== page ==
Poetry by Krista Cox: The Privacy Rights of Individuals

By Krista Cox

There’s this line of white faces
in cisgender suits standing
in front of the toilet
at Safeway. Their arms are locked
together but it’s not in a gay way
they’ll tell you
without being asked. On Facebook
someone’s grizzled uncle says, “Aren’t you afraid
of your daughters pissing
where men are?” Aren’t you afraid of
men? We want to protect you
from men. Guns
is synonymous with rights
now and we can’t have this
without having that
one, which makes sense
if you think about it since guns are why I fear men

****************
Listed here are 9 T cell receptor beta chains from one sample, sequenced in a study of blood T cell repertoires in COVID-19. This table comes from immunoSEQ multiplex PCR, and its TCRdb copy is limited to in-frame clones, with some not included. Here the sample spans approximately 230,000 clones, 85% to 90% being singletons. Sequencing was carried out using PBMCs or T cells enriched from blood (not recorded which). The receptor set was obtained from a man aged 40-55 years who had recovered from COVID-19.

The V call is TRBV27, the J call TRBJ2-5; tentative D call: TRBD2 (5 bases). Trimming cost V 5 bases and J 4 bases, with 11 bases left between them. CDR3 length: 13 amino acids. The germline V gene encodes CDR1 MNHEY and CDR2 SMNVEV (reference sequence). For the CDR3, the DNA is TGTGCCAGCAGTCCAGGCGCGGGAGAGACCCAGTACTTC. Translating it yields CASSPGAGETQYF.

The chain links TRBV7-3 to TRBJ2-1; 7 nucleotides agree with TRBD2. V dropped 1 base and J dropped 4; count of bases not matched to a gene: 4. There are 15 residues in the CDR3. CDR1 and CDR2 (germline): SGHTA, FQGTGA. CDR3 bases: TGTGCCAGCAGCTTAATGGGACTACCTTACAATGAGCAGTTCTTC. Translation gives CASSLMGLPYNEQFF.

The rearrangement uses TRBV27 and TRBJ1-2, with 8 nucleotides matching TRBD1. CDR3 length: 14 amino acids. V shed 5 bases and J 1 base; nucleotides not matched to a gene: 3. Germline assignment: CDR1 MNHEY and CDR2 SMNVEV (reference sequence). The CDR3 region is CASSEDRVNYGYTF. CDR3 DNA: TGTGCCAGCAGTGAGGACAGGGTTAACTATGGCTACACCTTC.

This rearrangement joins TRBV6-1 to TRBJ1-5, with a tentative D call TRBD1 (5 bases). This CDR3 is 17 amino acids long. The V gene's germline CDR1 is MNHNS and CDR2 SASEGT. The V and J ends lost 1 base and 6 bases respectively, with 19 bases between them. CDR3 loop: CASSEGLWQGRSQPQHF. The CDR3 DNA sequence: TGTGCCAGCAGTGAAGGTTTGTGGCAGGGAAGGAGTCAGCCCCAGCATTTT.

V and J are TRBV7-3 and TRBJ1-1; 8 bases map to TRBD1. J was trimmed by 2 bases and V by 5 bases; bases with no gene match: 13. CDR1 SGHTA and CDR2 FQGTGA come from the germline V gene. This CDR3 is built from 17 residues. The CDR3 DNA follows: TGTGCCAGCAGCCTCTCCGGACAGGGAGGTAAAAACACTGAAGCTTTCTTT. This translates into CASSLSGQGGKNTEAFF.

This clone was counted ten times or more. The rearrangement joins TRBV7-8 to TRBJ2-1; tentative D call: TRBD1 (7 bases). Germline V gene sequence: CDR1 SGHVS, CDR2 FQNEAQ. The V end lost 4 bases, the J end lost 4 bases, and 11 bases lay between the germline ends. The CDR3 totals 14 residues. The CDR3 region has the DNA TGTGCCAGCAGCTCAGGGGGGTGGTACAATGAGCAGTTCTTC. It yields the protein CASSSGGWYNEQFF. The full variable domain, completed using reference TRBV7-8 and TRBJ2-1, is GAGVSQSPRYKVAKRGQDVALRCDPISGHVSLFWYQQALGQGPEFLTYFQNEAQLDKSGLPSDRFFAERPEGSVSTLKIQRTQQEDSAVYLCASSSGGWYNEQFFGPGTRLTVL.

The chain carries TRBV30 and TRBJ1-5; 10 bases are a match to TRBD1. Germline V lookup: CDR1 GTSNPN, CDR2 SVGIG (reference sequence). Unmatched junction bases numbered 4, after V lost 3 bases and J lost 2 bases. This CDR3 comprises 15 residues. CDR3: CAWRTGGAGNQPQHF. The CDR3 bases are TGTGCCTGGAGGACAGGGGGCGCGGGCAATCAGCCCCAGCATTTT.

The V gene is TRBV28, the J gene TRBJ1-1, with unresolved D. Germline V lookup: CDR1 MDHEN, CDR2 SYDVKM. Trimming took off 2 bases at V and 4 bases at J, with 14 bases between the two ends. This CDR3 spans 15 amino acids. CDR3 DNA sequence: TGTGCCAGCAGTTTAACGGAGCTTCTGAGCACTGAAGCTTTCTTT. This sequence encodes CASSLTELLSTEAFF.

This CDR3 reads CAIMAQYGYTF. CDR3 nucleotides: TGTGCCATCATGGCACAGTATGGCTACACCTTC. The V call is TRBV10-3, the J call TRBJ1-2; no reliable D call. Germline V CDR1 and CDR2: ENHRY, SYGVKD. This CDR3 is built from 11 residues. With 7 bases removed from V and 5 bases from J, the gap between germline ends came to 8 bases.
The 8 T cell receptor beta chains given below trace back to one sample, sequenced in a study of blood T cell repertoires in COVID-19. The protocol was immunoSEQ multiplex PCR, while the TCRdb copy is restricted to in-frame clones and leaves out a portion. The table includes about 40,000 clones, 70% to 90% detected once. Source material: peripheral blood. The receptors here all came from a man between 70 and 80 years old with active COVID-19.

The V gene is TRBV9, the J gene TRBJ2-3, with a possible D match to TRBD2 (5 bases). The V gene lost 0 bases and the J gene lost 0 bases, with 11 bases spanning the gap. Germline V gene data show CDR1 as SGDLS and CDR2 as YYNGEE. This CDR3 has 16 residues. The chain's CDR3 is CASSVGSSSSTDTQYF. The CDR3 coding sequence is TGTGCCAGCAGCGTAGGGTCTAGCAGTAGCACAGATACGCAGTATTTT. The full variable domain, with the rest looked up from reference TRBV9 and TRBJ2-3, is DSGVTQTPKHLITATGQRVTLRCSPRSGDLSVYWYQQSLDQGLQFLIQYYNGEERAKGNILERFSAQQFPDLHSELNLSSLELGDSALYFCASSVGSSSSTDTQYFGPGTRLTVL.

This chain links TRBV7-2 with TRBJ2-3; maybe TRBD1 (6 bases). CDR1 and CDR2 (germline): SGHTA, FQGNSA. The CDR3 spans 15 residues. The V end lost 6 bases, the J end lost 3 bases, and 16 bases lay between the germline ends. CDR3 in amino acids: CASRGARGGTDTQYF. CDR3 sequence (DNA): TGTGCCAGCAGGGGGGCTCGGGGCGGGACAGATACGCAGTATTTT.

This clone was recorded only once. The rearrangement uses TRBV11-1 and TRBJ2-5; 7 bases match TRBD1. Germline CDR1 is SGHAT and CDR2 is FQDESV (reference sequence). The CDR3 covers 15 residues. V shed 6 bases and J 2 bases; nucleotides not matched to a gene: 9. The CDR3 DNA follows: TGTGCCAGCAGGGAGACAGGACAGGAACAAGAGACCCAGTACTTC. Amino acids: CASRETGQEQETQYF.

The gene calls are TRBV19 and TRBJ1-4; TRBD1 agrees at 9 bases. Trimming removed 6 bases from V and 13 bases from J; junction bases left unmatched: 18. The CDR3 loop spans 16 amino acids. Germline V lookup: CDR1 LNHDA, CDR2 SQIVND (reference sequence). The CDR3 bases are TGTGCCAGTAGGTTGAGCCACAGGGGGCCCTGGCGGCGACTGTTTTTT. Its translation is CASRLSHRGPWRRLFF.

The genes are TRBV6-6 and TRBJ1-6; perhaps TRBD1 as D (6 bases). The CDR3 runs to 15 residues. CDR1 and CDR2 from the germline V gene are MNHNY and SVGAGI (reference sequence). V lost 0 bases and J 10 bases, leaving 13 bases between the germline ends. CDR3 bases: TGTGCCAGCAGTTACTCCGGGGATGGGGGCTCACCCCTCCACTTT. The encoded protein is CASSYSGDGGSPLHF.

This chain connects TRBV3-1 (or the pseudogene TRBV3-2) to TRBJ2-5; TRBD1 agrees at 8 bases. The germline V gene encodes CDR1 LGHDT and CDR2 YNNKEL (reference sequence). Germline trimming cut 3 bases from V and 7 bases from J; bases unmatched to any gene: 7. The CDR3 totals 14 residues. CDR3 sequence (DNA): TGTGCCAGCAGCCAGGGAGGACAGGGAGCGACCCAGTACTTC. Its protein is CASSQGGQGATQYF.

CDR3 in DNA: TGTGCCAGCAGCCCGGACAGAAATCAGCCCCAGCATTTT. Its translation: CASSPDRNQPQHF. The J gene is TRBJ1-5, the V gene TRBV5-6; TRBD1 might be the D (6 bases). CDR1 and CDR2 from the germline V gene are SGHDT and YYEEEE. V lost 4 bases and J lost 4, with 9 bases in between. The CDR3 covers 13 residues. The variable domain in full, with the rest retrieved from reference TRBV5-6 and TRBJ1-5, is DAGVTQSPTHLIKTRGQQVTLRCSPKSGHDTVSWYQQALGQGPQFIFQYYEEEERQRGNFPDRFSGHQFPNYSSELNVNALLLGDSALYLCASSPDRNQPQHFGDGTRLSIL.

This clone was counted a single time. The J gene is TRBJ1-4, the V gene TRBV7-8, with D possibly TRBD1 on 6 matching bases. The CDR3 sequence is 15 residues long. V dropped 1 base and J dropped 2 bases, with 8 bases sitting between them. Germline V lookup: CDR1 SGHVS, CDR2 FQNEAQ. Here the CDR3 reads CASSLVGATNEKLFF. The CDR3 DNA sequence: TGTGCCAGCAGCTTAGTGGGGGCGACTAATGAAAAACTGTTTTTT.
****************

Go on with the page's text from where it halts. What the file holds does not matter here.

most. The symbolism alone
is terrifying. So many men couldn’t protect me
from themselves
but they still line up to try. Your protection is indistinguishable
from threat. Your anger is fear
with a scapegoat and it
looks like me, dresses like me, asks
let me be me. Put another way,
please let me live.


Bio: Krista Cox is a paralegal, an associate poetry editor at Stirring: A Literary Collection, and the Program Director of Lit Literary Collective, a non-profit dedicated to serving her local literary community. Her poetry has appeared or is forthcoming in Antiphon, Whale Road Review, and Pittsburgh Poetry Review, among other places. Find her work and more about her at http://kristacox.me.

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